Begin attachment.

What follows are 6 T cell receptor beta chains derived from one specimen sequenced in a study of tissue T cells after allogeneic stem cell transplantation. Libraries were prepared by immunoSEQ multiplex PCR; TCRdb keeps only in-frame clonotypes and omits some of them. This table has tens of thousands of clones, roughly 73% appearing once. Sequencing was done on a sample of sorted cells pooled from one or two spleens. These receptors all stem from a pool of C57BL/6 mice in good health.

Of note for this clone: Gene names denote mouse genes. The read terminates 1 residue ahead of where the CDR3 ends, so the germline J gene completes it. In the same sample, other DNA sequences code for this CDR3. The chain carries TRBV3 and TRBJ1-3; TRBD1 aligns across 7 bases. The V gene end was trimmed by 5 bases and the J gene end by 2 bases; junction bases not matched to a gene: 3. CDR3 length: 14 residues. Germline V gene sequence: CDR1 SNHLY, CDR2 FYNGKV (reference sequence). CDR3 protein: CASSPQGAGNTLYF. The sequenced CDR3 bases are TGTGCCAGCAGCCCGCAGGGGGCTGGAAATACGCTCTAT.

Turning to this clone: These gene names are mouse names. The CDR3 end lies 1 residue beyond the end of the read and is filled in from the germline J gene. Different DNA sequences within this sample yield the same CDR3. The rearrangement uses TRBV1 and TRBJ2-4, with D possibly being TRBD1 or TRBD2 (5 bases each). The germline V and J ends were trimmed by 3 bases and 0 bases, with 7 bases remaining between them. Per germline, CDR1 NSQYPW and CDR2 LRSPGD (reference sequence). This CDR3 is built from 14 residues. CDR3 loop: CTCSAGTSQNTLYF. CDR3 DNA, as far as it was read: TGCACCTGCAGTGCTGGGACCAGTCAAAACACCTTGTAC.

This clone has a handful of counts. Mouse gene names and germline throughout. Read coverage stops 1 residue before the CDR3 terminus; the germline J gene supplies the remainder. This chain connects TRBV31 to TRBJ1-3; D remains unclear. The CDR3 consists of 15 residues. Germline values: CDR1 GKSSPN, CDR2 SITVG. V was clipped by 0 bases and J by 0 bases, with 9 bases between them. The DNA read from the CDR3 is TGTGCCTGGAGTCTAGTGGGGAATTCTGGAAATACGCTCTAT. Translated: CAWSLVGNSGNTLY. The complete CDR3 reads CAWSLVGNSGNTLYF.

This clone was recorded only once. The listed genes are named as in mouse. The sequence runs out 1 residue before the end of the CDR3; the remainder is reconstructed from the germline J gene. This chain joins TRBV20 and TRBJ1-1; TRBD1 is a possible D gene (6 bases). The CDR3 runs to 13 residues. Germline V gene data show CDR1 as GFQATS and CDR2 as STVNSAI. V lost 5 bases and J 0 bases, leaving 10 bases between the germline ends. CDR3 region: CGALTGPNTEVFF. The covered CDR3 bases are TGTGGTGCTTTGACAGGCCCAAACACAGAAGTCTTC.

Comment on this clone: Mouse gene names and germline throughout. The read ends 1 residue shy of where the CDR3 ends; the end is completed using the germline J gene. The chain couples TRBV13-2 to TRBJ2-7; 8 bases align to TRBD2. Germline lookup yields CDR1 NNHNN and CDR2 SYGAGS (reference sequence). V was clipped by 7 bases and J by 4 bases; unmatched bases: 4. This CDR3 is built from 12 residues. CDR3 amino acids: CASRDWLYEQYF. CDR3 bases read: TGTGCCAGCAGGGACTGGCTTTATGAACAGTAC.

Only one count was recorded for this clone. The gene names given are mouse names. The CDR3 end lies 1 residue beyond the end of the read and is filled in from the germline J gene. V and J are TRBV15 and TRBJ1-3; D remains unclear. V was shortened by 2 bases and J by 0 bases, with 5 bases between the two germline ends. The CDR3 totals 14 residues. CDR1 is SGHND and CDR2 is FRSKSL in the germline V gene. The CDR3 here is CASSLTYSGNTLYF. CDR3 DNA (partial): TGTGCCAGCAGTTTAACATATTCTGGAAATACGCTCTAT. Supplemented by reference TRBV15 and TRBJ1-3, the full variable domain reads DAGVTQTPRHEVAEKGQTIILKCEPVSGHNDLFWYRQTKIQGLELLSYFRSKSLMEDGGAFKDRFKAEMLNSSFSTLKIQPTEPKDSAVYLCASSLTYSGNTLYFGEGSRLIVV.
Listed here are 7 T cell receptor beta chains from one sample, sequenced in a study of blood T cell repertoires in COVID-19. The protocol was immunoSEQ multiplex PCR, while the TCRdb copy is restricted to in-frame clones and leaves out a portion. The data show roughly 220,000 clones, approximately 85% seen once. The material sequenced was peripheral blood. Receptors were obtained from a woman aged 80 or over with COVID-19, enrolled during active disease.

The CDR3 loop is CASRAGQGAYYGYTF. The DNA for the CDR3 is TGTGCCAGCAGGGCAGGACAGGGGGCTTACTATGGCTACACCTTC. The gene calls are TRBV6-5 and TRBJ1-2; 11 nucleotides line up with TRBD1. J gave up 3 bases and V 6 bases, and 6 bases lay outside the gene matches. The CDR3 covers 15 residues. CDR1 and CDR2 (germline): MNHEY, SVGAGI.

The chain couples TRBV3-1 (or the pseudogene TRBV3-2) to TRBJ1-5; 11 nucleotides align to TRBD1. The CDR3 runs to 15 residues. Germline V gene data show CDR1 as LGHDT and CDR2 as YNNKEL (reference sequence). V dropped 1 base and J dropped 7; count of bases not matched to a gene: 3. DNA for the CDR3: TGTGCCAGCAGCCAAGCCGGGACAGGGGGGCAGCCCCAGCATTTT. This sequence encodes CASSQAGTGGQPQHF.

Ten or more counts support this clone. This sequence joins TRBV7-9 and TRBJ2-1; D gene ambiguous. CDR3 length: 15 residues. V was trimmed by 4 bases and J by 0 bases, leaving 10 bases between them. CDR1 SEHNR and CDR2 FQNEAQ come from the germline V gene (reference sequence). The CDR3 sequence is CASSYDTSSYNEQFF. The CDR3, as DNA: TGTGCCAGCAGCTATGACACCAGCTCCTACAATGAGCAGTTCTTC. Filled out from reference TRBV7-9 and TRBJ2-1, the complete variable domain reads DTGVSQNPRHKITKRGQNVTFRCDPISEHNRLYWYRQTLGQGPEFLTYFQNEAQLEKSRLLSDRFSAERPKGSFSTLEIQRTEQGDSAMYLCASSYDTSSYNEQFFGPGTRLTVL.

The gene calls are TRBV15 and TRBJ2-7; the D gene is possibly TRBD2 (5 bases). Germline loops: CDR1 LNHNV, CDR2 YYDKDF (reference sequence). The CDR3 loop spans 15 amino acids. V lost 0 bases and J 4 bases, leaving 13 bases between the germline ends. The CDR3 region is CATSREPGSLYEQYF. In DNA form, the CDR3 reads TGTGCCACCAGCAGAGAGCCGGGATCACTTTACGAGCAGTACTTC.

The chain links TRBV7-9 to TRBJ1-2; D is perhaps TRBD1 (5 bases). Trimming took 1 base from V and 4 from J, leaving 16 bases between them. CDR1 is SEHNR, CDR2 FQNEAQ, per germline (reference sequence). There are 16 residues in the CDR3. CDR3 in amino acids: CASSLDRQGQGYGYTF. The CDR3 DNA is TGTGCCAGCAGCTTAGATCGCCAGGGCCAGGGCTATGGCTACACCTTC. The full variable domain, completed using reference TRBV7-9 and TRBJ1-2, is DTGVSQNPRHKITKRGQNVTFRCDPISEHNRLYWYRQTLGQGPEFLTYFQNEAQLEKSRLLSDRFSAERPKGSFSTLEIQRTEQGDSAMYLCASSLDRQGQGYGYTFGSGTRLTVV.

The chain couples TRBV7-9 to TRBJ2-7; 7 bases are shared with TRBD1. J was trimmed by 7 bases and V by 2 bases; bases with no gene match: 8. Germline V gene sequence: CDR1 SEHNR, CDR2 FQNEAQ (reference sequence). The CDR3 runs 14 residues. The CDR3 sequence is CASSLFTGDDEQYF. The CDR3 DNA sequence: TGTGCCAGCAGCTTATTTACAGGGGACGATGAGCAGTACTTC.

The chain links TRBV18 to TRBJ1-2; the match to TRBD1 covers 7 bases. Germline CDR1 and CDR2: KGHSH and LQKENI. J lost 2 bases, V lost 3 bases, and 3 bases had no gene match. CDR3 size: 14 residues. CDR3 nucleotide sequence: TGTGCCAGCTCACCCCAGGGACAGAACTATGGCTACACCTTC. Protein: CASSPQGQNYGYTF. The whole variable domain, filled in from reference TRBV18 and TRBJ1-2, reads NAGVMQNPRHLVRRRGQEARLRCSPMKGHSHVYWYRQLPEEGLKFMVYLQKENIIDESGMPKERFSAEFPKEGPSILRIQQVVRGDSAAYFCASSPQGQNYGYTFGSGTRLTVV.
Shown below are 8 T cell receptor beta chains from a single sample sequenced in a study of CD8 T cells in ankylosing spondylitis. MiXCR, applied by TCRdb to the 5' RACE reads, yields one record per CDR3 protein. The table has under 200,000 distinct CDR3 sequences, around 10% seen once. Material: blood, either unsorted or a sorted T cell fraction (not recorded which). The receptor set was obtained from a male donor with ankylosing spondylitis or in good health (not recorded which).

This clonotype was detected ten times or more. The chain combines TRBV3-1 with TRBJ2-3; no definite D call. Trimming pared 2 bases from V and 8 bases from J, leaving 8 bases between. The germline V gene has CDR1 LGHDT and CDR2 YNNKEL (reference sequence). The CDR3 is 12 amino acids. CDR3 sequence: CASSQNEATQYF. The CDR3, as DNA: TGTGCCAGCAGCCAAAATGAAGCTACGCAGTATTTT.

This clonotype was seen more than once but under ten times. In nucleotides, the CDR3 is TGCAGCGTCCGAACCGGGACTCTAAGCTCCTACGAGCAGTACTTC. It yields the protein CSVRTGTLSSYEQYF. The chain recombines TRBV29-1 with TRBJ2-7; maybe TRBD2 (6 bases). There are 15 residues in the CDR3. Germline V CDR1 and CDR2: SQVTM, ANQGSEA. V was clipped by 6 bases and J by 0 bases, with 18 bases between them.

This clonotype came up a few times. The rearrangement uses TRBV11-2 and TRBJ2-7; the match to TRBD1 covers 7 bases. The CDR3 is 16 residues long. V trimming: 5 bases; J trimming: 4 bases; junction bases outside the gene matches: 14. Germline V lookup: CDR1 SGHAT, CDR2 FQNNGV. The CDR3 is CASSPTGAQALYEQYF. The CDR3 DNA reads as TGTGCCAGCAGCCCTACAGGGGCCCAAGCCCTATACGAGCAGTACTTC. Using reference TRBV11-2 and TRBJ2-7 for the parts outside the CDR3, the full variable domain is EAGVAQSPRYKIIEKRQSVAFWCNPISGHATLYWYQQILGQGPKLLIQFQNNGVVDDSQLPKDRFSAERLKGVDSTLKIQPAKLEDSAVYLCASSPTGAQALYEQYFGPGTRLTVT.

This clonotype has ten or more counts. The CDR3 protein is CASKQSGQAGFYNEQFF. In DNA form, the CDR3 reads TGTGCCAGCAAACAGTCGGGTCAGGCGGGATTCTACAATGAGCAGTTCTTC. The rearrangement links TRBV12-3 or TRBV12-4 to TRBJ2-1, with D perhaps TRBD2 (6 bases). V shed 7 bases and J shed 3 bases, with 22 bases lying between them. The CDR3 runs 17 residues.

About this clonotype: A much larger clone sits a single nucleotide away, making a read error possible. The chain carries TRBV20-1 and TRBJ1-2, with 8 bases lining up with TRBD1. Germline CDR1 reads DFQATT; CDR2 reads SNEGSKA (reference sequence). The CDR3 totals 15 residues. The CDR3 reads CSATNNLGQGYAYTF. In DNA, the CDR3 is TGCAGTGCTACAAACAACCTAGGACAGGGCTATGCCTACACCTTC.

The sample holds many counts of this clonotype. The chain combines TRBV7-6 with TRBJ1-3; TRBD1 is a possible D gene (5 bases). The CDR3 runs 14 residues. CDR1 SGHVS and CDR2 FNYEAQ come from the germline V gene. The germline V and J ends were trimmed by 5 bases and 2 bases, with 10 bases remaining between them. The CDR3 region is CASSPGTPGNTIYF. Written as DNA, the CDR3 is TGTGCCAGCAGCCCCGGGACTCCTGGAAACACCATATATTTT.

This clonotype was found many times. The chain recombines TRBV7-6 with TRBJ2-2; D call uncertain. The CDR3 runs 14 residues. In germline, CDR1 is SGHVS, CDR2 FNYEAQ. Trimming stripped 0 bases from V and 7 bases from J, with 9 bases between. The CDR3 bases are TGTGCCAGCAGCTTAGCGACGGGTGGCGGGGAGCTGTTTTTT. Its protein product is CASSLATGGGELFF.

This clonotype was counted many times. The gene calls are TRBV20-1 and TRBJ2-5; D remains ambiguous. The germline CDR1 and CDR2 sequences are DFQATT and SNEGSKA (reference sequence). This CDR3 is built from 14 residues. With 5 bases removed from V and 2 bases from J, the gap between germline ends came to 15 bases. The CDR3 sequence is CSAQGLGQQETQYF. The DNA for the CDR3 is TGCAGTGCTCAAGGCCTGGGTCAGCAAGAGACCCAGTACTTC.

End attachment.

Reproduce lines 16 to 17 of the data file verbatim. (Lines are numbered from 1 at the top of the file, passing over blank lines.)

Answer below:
Shown below are 8 T cell receptor beta chains from a single sample sequenced in a study of CD8 T cells in ankylosing spondylitis. MiXCR, applied by TCRdb to the 5' RACE reads, yields one record per CDR3 protein. The table has under 200,000 distinct CDR3 sequences, around 10% seen once. Material: blood, either unsorted or a sorted T cell fraction (not recorded which). The receptor set was obtained from a male donor with ankylosing spondylitis or in good health (not recorded which).

This clonotype was detected ten times or more. The chain combines TRBV3-1 with TRBJ2-3; no definite D call. Trimming pared 2 bases from V and 8 bases from J, leaving 8 bases between. The germline V gene has CDR1 LGHDT and CDR2 YNNKEL (reference sequence). The CDR3 is 12 amino acids. CDR3 sequence: CASSQNEATQYF. The CDR3, as DNA: TGTGCCAGCAGCCAAAATGAAGCTACGCAGTATTTT.